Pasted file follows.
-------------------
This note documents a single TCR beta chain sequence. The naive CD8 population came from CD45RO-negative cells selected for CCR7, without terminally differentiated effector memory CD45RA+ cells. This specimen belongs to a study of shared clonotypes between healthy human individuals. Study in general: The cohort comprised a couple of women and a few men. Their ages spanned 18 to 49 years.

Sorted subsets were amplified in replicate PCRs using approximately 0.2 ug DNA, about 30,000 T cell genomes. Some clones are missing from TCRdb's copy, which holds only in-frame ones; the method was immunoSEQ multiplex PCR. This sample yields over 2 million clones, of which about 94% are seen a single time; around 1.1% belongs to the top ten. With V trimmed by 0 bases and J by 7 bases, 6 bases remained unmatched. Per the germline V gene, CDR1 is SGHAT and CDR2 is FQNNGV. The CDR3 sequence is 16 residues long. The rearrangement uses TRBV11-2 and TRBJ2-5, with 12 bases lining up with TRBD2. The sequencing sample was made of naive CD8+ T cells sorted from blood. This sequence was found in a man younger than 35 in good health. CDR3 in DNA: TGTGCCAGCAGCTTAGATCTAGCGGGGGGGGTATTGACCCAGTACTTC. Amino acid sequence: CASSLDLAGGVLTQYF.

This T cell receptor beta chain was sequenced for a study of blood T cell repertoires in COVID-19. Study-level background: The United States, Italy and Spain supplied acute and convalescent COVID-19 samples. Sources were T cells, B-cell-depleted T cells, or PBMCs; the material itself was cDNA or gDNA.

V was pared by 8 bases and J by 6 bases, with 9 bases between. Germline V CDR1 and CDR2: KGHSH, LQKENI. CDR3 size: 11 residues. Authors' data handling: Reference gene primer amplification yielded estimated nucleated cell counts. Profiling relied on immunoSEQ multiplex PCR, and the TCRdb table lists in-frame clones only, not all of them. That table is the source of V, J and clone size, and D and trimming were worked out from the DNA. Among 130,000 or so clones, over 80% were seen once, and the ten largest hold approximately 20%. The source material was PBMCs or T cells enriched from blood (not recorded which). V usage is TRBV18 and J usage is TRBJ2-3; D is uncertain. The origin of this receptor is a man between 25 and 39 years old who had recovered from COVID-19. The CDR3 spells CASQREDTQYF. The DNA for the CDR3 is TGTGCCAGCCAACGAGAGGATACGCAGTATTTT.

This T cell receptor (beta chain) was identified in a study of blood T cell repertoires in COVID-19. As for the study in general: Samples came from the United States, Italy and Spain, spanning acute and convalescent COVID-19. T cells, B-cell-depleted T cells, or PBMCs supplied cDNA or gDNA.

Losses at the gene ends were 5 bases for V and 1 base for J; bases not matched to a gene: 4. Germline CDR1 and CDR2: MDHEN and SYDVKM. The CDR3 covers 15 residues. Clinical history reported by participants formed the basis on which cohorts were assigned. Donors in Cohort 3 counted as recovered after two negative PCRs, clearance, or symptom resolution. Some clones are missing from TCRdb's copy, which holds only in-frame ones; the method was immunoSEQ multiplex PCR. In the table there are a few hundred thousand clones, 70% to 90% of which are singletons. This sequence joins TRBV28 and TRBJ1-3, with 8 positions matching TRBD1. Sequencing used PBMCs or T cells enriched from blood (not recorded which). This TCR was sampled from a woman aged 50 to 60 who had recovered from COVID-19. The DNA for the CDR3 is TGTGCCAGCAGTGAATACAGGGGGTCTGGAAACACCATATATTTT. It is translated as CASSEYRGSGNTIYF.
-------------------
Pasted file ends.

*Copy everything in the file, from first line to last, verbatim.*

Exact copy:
This note documents a single TCR beta chain sequence. The naive CD8 population came from CD45RO-negative cells selected for CCR7, without terminally differentiated effector memory CD45RA+ cells. This specimen belongs to a study of shared clonotypes between healthy human individuals. Study in general: The cohort comprised a couple of women and a few men. Their ages spanned 18 to 49 years.

Sorted subsets were amplified in replicate PCRs using approximately 0.2 ug DNA, about 30,000 T cell genomes. Some clones are missing from TCRdb's copy, which holds only in-frame ones; the method was immunoSEQ multiplex PCR. This sample yields over 2 million clones, of which about 94% are seen a single time; around 1.1% belongs to the top ten. With V trimmed by 0 bases and J by 7 bases, 6 bases remained unmatched. Per the germline V gene, CDR1 is SGHAT and CDR2 is FQNNGV. The CDR3 sequence is 16 residues long. The rearrangement uses TRBV11-2 and TRBJ2-5, with 12 bases lining up with TRBD2. The sequencing sample was made of naive CD8+ T cells sorted from blood. This sequence was found in a man younger than 35 in good health. CDR3 in DNA: TGTGCCAGCAGCTTAGATCTAGCGGGGGGGGTATTGACCCAGTACTTC. Amino acid sequence: CASSLDLAGGVLTQYF.

This T cell receptor beta chain was sequenced for a study of blood T cell repertoires in COVID-19. Study-level background: The United States, Italy and Spain supplied acute and convalescent COVID-19 samples. Sources were T cells, B-cell-depleted T cells, or PBMCs; the material itself was cDNA or gDNA.

V was pared by 8 bases and J by 6 bases, with 9 bases between. Germline V CDR1 and CDR2: KGHSH, LQKENI. CDR3 size: 11 residues. Authors' data handling: Reference gene primer amplification yielded estimated nucleated cell counts. Profiling relied on immunoSEQ multiplex PCR, and the TCRdb table lists in-frame clones only, not all of them. That table is the source of V, J and clone size, and D and trimming were worked out from the DNA. Among 130,000 or so clones, over 80% were seen once, and the ten largest hold approximately 20%. The source material was PBMCs or T cells enriched from blood (not recorded which). V usage is TRBV18 and J usage is TRBJ2-3; D is uncertain. The origin of this receptor is a man between 25 and 39 years old who had recovered from COVID-19. The CDR3 spells CASQREDTQYF. The DNA for the CDR3 is TGTGCCAGCCAACGAGAGGATACGCAGTATTTT.

This T cell receptor (beta chain) was identified in a study of blood T cell repertoires in COVID-19. As for the study in general: Samples came from the United States, Italy and Spain, spanning acute and convalescent COVID-19. T cells, B-cell-depleted T cells, or PBMCs supplied cDNA or gDNA.

Losses at the gene ends were 5 bases for V and 1 base for J; bases not matched to a gene: 4. Germline CDR1 and CDR2: MDHEN and SYDVKM. The CDR3 covers 15 residues. Clinical history reported by participants formed the basis on which cohorts were assigned. Donors in Cohort 3 counted as recovered after two negative PCRs, clearance, or symptom resolution. Some clones are missing from TCRdb's copy, which holds only in-frame ones; the method was immunoSEQ multiplex PCR. In the table there are a few hundred thousand clones, 70% to 90% of which are singletons. This sequence joins TRBV28 and TRBJ1-3, with 8 positions matching TRBD1. Sequencing used PBMCs or T cells enriched from blood (not recorded which). This TCR was sampled from a woman aged 50 to 60 who had recovered from COVID-19. The DNA for the CDR3 is TGTGCCAGCAGTGAATACAGGGGGTCTGGAAACACCATATATTTT. It is translated as CASSEYRGSGNTIYF.